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‘We are the lions’ – Jayaben Desai, the sari strikers and the exhibition that celebrates her and solidarity

‘We are the lions’ – Jayaben Desai, the sari strikers and the exhibition that celebrates her and solidarity

October 26 2016

New exhibition explores infamous strike and role played in changing attitudes…

IT’S HARD to believe that a small British Gujarati woman called Jayaben Desai has a hallowed place in the history of British modern industrial relations – but that is precisely how she is seen today.

Some 40 years ago, Desai, an East African Asian, led a now infamous strike against her employers, Grunwick and sparked a revolution of sorts, almost unwittingly.

Now an exhibition called “We are the Lions” celebrates her and the others who joined her in what was a two-year struggle to win better pay and conditions from their employers.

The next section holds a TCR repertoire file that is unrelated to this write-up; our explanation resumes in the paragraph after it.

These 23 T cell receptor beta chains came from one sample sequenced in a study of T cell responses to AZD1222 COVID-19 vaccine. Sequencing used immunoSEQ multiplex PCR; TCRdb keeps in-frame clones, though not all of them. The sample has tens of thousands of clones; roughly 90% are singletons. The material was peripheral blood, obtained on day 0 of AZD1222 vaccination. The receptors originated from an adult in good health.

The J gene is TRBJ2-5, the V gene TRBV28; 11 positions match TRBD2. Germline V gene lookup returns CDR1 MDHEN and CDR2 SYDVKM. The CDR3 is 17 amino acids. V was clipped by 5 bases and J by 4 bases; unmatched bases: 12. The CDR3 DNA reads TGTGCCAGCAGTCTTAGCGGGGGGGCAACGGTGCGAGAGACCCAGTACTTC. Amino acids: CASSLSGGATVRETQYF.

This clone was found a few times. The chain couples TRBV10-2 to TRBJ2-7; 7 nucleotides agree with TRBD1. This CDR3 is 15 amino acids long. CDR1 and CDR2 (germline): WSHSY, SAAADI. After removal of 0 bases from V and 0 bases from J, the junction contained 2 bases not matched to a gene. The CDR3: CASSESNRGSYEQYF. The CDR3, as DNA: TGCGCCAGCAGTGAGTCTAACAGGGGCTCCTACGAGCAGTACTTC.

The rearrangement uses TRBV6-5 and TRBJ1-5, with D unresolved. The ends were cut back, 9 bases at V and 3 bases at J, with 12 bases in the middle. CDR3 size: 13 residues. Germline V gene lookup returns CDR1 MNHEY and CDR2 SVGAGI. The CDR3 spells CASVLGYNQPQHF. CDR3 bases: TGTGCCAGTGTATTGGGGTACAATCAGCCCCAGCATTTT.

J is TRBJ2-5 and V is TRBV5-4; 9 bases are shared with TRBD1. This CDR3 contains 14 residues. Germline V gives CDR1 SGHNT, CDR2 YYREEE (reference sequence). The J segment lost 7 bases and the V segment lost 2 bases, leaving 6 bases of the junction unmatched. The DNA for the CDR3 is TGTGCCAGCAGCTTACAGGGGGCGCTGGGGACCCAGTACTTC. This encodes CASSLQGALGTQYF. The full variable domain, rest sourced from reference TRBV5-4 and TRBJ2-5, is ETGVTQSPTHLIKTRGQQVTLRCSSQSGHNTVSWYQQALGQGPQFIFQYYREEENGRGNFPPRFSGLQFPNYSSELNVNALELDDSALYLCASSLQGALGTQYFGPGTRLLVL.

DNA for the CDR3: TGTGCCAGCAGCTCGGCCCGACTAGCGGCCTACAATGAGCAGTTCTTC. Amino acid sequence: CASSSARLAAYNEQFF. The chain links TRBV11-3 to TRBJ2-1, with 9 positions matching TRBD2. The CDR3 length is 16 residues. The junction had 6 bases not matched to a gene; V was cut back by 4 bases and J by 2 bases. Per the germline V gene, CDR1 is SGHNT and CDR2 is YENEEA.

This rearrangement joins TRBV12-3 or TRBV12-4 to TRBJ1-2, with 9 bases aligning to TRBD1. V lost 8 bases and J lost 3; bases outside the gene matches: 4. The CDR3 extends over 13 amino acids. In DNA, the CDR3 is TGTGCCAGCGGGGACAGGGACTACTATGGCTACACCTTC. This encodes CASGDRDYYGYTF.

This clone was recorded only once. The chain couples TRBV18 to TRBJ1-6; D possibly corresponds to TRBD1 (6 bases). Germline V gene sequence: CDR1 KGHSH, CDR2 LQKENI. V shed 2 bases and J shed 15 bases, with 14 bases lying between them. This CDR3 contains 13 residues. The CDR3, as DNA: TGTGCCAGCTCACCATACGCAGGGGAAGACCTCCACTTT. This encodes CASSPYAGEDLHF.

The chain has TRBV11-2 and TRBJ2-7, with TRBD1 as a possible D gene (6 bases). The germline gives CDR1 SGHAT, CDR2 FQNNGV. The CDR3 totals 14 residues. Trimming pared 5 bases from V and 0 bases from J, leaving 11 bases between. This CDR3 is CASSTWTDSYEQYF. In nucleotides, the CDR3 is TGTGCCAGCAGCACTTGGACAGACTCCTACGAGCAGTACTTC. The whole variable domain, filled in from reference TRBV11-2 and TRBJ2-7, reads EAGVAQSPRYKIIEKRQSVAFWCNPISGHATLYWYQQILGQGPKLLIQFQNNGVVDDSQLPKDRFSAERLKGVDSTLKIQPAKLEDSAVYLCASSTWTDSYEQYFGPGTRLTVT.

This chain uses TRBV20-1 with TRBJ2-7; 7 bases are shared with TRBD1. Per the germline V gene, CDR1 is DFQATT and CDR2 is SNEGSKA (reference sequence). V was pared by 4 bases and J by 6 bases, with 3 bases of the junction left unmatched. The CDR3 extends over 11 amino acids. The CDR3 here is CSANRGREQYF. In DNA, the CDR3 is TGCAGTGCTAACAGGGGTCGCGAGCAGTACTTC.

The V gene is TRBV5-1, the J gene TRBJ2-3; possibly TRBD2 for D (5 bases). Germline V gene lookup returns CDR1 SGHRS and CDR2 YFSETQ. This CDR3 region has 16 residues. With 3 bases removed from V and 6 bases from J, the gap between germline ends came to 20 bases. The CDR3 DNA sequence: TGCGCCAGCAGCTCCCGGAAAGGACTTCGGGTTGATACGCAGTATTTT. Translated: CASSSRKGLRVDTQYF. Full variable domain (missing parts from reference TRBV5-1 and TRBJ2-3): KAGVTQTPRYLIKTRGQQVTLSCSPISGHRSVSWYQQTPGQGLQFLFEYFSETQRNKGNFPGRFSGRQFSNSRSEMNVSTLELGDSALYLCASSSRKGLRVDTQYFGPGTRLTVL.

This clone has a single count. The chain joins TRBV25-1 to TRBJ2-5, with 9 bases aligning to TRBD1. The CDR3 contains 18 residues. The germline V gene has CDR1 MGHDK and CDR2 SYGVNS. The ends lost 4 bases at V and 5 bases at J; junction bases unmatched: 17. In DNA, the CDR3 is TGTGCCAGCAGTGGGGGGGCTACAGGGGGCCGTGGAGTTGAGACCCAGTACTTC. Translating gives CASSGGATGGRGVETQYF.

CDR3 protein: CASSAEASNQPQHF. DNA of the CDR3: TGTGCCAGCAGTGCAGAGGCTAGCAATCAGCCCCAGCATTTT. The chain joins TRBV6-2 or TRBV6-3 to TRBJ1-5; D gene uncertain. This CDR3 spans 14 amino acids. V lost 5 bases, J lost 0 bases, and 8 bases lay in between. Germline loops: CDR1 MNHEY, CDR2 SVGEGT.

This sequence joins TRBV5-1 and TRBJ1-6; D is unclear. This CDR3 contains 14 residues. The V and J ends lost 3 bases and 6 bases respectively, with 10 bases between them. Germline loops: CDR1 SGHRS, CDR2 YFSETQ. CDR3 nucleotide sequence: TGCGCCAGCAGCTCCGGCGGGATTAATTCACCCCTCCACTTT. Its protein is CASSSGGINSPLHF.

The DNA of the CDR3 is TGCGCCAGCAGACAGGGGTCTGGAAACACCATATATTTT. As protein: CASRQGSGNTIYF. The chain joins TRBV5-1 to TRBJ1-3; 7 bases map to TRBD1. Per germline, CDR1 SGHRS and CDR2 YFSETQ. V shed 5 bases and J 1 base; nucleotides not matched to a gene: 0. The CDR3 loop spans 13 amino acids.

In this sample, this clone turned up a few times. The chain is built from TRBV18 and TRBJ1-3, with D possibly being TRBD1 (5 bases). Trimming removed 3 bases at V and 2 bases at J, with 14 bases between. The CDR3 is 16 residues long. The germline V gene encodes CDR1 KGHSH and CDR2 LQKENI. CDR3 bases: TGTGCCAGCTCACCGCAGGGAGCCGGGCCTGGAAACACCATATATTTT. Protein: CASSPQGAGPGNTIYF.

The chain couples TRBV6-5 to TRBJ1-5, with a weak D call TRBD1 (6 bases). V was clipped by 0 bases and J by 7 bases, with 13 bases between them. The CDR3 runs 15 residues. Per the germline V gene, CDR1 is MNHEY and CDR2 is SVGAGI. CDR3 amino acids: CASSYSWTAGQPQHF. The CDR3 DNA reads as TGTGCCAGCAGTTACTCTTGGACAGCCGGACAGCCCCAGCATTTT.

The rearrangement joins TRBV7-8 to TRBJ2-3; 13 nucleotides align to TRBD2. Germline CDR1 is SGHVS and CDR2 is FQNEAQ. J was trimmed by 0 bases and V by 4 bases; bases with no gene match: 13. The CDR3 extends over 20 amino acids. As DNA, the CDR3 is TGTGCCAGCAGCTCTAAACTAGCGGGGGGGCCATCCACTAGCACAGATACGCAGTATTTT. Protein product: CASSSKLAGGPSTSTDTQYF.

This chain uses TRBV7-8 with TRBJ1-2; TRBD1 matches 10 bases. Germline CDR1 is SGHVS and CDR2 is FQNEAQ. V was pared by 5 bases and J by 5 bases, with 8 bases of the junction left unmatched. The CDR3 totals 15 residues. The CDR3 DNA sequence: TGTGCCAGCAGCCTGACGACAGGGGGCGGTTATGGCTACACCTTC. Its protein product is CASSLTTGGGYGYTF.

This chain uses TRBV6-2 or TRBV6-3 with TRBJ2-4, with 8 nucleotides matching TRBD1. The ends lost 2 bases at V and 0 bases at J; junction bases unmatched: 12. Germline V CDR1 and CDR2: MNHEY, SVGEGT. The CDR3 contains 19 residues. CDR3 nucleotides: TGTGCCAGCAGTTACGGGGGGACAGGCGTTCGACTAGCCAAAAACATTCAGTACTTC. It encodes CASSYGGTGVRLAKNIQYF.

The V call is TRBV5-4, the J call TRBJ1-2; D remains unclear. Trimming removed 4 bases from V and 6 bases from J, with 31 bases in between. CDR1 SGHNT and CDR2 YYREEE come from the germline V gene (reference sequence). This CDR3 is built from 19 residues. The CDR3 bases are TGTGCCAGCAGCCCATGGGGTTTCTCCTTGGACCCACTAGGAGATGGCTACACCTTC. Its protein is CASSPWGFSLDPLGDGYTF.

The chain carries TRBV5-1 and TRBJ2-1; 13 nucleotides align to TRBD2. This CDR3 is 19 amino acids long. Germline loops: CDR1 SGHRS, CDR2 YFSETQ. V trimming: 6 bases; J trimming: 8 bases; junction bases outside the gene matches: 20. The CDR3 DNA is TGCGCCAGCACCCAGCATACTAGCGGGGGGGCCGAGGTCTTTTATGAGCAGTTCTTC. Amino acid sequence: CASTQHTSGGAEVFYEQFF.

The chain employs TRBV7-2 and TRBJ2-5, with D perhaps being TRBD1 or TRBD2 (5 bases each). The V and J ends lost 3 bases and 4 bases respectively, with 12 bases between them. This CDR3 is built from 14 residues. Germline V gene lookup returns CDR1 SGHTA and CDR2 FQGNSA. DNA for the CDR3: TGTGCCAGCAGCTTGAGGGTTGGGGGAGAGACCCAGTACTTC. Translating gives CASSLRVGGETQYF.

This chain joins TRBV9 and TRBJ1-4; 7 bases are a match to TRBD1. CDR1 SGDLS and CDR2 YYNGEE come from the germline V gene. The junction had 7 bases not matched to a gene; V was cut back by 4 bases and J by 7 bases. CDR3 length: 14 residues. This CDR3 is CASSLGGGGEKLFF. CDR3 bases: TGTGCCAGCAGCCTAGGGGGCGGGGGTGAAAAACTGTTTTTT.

Filled with pictures, posters, video footage and artefacts, it gives an almost blow-by-blow account of the dispute and presents a vivid and stirring picture of that time, a period of great firmament and social change.

Some of the artwork was inspired by Russian Constructivism – a movement created in the Soviet Union and closely linked to workers’ struggles and Socialism.

Laxmiben and Chandrikaben Patel - two of the original strikers

Grunwick, itself, was a camera film processing unit and thrived in the days when people had to send their holiday and family snaps in to be processed and returned as photographs.

Fed up with being paid less, treated badly and ordered to do overtime at just a moment’s notice, Desai took a stand.

“What you are running here is not a factory, it is a zoo. But in a zoo there are many types of animals. Some are monkeys who can dance on your fingertips, others are lions who can bite your head off. We are the lions, Mr Manager,” thundered Jayaben Desai.